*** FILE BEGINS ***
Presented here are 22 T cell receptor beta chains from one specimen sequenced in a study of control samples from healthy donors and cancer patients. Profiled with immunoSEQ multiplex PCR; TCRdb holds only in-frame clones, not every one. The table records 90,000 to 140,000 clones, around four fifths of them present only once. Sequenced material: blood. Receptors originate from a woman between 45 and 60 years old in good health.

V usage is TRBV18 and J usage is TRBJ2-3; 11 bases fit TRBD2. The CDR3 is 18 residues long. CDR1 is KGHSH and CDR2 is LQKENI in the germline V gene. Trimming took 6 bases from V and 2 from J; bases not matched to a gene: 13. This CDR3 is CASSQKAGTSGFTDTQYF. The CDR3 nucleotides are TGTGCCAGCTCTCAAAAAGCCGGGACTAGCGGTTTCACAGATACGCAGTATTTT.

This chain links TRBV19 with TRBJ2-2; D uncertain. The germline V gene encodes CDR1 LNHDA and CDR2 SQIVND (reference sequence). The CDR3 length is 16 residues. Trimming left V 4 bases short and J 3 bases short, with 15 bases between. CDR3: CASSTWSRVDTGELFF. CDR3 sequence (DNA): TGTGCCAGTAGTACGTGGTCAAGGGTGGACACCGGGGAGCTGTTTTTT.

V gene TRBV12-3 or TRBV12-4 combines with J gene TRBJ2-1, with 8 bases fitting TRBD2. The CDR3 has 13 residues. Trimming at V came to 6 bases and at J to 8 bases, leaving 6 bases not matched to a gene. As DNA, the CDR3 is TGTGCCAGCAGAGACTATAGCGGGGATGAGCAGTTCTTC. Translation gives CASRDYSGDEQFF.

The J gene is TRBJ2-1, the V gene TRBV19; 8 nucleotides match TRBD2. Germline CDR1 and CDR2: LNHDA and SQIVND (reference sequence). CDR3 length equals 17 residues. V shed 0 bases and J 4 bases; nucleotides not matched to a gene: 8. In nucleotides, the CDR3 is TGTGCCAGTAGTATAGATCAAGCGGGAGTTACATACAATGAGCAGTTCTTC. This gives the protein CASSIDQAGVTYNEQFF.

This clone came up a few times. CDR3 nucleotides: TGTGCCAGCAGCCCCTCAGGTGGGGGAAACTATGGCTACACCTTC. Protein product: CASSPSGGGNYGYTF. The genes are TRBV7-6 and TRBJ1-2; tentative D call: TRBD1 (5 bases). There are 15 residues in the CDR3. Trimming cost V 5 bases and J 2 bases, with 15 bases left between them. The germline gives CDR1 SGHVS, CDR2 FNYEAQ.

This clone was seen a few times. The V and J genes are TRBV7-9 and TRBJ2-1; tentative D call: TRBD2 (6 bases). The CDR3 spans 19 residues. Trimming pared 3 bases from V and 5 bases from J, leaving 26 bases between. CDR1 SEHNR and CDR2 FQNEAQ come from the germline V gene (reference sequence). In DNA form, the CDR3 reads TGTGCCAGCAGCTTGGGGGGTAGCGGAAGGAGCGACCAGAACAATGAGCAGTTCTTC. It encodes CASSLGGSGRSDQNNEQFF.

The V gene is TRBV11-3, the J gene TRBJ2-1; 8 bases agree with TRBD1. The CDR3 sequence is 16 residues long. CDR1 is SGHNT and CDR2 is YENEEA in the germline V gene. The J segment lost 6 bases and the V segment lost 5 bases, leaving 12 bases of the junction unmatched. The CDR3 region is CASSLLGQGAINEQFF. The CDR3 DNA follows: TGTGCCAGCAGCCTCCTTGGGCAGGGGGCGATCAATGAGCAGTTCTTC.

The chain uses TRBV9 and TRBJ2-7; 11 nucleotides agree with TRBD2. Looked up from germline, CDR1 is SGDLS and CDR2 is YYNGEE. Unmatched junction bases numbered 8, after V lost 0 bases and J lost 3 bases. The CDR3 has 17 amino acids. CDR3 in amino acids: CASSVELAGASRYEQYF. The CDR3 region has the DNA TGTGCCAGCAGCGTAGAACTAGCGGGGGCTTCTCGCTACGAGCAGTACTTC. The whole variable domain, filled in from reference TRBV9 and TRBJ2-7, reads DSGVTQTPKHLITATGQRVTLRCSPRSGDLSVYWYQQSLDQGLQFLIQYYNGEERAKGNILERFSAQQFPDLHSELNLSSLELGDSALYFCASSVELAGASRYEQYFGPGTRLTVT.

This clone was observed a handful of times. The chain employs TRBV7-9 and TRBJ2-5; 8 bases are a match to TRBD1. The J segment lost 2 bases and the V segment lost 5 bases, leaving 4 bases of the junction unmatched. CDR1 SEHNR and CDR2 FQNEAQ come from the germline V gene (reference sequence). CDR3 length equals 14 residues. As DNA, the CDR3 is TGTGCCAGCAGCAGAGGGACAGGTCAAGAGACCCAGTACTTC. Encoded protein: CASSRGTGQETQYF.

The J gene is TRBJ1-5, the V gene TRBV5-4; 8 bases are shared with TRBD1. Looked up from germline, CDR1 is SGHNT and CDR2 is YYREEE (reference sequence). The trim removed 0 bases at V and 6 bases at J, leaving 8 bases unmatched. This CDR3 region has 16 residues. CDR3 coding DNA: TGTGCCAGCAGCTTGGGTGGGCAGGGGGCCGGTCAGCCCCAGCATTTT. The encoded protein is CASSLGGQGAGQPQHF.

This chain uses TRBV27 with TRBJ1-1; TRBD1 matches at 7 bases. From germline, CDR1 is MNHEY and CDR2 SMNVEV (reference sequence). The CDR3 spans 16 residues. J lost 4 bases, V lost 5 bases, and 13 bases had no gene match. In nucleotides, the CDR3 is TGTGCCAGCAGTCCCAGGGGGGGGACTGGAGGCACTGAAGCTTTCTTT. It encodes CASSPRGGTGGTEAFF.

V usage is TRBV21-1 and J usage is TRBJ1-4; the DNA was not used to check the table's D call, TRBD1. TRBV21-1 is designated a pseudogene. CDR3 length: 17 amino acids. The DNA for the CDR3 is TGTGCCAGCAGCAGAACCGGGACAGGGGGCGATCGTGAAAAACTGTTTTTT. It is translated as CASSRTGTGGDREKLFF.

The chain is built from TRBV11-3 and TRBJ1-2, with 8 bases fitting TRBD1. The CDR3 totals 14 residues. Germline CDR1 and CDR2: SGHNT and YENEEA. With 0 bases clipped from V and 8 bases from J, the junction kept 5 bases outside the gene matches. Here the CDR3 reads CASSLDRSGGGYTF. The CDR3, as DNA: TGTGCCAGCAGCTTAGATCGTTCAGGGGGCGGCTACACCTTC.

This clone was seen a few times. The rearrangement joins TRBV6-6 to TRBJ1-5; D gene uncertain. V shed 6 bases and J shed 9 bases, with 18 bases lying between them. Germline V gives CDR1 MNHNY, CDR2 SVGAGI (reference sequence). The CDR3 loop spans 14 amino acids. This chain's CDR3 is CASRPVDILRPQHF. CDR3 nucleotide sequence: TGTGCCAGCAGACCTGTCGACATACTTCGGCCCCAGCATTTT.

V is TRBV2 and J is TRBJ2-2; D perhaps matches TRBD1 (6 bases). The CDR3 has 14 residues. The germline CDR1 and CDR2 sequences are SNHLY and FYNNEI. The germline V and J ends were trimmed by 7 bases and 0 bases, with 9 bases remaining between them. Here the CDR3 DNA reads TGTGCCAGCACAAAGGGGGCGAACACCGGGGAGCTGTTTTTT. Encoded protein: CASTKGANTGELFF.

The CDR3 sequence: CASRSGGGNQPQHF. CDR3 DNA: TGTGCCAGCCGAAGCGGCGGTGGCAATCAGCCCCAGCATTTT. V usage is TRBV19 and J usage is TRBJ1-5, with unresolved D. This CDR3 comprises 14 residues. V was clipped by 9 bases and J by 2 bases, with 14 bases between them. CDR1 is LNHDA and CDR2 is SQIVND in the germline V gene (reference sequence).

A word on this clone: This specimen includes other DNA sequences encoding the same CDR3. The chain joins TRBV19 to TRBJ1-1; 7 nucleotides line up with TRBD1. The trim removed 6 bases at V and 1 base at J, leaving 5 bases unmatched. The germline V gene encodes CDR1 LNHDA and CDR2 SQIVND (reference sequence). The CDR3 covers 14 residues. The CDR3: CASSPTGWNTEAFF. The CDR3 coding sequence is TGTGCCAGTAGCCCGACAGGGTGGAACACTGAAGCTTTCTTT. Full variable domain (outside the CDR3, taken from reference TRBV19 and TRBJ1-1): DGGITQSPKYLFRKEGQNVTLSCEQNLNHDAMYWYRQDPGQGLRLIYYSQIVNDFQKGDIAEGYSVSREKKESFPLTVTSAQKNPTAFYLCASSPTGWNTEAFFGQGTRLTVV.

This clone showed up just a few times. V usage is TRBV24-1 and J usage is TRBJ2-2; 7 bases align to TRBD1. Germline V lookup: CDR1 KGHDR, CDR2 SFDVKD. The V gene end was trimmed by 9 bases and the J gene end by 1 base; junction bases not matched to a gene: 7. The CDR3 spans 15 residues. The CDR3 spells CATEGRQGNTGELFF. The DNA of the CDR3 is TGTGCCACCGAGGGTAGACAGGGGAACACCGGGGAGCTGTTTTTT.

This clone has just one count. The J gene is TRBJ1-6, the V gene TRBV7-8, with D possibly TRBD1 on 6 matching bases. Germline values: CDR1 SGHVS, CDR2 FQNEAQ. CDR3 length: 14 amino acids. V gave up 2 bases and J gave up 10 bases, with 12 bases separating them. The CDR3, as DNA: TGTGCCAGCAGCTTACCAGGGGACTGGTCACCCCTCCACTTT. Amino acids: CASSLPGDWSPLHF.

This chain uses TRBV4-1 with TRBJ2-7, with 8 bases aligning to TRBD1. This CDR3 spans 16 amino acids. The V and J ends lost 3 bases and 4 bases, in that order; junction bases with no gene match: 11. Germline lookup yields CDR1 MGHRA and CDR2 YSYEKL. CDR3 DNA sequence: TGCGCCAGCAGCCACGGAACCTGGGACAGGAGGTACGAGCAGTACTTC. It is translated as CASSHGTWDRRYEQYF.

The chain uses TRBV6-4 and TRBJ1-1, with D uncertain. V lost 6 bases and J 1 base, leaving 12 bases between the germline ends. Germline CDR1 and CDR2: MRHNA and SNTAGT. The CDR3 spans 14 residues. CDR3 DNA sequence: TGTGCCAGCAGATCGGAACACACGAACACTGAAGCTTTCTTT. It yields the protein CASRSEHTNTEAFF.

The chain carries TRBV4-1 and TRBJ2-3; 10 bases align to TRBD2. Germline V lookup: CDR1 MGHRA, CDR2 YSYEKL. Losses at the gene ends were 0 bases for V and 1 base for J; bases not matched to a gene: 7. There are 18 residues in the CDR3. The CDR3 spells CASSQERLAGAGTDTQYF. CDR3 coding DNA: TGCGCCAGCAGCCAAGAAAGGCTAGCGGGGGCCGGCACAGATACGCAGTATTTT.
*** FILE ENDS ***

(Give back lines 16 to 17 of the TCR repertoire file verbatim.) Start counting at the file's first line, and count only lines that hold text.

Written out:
V is TRBV2 and J is TRBJ2-2; D perhaps matches TRBD1 (6 bases). The CDR3 has 14 residues. The germline CDR1 and CDR2 sequences are SNHLY and FYNNEI. The germline V and J ends were trimmed by 7 bases and 0 bases, with 9 bases remaining between them. Here the CDR3 DNA reads TGTGCCAGCACAAAGGGGGCGAACACCGGGGAGCTGTTTTTT. Encoded protein: CASTKGANTGELFF.

The CDR3 sequence: CASRSGGGNQPQHF. CDR3 DNA: TGTGCCAGCCGAAGCGGCGGTGGCAATCAGCCCCAGCATTTT. V usage is TRBV19 and J usage is TRBJ1-5, with unresolved D. This CDR3 comprises 14 residues. V was clipped by 9 bases and J by 2 bases, with 14 bases between them. CDR1 is LNHDA and CDR2 is SQIVND in the germline V gene (reference sequence).